Step-by-Step Guide to Getting a Pacemaker

Did you know that the average heart beats about 100,000 times per day, which calculates to about 35 million times per year? If your heart rate is falling short of these numbers, dangerously so, a pacemaker is an excellent solution.

There are about 3 million Americans who are living with pacemakers, and if you’re about to join these ranks and want to learn about the implantation procedure, you’ve come to the right place.

The team here at Advanced Cardiovascular Specialists has a great deal of experience installing pacemakers to improve cardiac function in our patients. 

In the following, we provide brief, step-by-step looks at what we do during different kinds of pacemaker implantations.

The type of pacemaker

The reason why we’re covering each pacemaker separately is that implantation can vary greatly depending upon the type of device. We're also describing pacemaker installations here that are pre-planned — it's important to note that pacemakers  are often placed in emergency situations.

Assuming that this is a planned procedure, here are some guidelines for what we do when we place a pacemaker.

Getting you comfortable

When you first arrive, we make you comfortable on the surgical table. Once in position, we administer an IV sedative that will keep you pain-free as we install your pacemaker. We also use a local anesthetic in the areas where we're going to make small incisions.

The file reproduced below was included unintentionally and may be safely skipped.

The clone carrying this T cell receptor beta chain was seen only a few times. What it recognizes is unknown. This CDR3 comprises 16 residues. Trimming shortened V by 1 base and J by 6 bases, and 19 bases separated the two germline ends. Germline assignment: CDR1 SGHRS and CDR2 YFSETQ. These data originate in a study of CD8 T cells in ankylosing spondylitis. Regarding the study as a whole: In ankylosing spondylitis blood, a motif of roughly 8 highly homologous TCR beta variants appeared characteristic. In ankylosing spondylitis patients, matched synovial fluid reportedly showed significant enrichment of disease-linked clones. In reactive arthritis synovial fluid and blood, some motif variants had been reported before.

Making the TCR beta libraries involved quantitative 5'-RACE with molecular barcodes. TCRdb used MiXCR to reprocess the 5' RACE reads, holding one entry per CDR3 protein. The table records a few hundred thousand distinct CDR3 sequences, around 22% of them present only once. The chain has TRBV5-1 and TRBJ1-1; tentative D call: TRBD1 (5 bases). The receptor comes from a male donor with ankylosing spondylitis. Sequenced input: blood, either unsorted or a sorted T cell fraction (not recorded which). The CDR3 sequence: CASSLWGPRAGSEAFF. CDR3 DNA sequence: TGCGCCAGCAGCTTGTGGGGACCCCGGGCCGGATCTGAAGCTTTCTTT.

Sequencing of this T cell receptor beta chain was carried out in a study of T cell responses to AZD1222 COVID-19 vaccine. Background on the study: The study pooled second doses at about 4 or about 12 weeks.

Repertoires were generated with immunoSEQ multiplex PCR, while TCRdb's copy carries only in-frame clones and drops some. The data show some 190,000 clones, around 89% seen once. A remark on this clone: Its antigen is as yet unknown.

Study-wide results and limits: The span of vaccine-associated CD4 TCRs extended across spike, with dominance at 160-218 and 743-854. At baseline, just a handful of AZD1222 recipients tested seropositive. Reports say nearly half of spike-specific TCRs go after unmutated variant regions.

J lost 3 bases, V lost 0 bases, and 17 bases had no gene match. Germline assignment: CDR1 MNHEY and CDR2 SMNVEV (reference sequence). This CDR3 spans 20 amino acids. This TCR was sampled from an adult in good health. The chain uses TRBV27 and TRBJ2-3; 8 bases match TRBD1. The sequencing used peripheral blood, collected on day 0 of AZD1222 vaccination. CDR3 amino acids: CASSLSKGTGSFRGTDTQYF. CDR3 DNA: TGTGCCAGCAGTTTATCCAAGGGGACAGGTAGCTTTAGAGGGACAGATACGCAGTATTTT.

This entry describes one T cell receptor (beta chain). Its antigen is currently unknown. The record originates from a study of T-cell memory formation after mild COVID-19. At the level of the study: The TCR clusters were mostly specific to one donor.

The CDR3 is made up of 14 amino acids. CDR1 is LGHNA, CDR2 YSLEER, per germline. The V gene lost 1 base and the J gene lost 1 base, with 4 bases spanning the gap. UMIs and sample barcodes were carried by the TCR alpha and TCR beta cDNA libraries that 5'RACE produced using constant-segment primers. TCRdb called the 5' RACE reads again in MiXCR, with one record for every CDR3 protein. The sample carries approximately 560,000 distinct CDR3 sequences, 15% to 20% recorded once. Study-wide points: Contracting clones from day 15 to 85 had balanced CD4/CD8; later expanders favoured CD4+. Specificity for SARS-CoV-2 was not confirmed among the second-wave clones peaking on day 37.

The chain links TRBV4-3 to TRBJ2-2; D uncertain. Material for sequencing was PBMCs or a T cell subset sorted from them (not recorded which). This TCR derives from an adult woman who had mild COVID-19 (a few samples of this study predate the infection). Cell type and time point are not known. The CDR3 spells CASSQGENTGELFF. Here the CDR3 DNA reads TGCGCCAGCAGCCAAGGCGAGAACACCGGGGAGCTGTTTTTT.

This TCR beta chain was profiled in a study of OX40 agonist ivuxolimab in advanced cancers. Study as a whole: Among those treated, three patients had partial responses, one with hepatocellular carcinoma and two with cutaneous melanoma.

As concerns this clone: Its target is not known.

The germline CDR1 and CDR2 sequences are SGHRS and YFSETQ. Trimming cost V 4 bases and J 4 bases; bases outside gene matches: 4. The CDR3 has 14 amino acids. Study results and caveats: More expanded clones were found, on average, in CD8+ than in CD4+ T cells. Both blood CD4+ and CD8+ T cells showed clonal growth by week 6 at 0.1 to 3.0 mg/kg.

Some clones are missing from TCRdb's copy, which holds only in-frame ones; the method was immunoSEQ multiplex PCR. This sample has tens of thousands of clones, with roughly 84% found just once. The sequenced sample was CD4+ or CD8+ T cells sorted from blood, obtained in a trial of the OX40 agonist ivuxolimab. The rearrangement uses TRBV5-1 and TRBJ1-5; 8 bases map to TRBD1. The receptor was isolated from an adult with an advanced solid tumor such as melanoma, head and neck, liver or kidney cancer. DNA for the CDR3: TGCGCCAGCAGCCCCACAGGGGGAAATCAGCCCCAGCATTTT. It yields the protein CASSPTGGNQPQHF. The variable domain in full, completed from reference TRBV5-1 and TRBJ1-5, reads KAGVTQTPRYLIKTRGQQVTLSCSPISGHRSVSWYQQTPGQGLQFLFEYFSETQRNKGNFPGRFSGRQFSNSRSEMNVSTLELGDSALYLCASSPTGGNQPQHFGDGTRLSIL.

Getting a wireless pacemaker

If we’re installing a wireless pacemaker, we only make a small incision in your thigh to access your femoral artery. Using live imaging to guide us, we thread a catheter through the blood vessel up to your heart. Using this access point, we deliver and install the leadless pacemaker, which is usually between 1-1.5 inches long, into your heart’s right ventricle.

Once we get your wireless pacemaker into the right position, we attach it to the chamber wall and then remove the catheter from your artery. In total, this implantation procedure usually takes us less than an hour to complete.

Getting a wired transvenous pacemaker

If we’re installing a two-piece unit — the leads and a battery pack — we  typically install the leads and electrodes first through blood vessels in your neck, chest, or thigh. We use live imaging to guide the placement of these electrodes into your heart.

Once the leads are in position, we make a small incision and install the generator just under your skin, usually around your chest or abdomen, connect the leads, and then close the incision.

This pacemaker implantation procedure usually takes us about an hour or two to complete.

Getting an epicardial pacemaker

If you have an issue with your blood vessels or an infection in your heart, we might place an epicardial pacemaker, which means we attach the leads to the outside of your heart. 

For this type of implantation, we place you under general anesthesia and make an incision under your ribs or around your armpit to place the leads and generator.

We hope we’ve painted a clearer picture about your upcoming pacemaker procedure. If you still have questions, please don't hesitate to contact our office in Mountain View, California.

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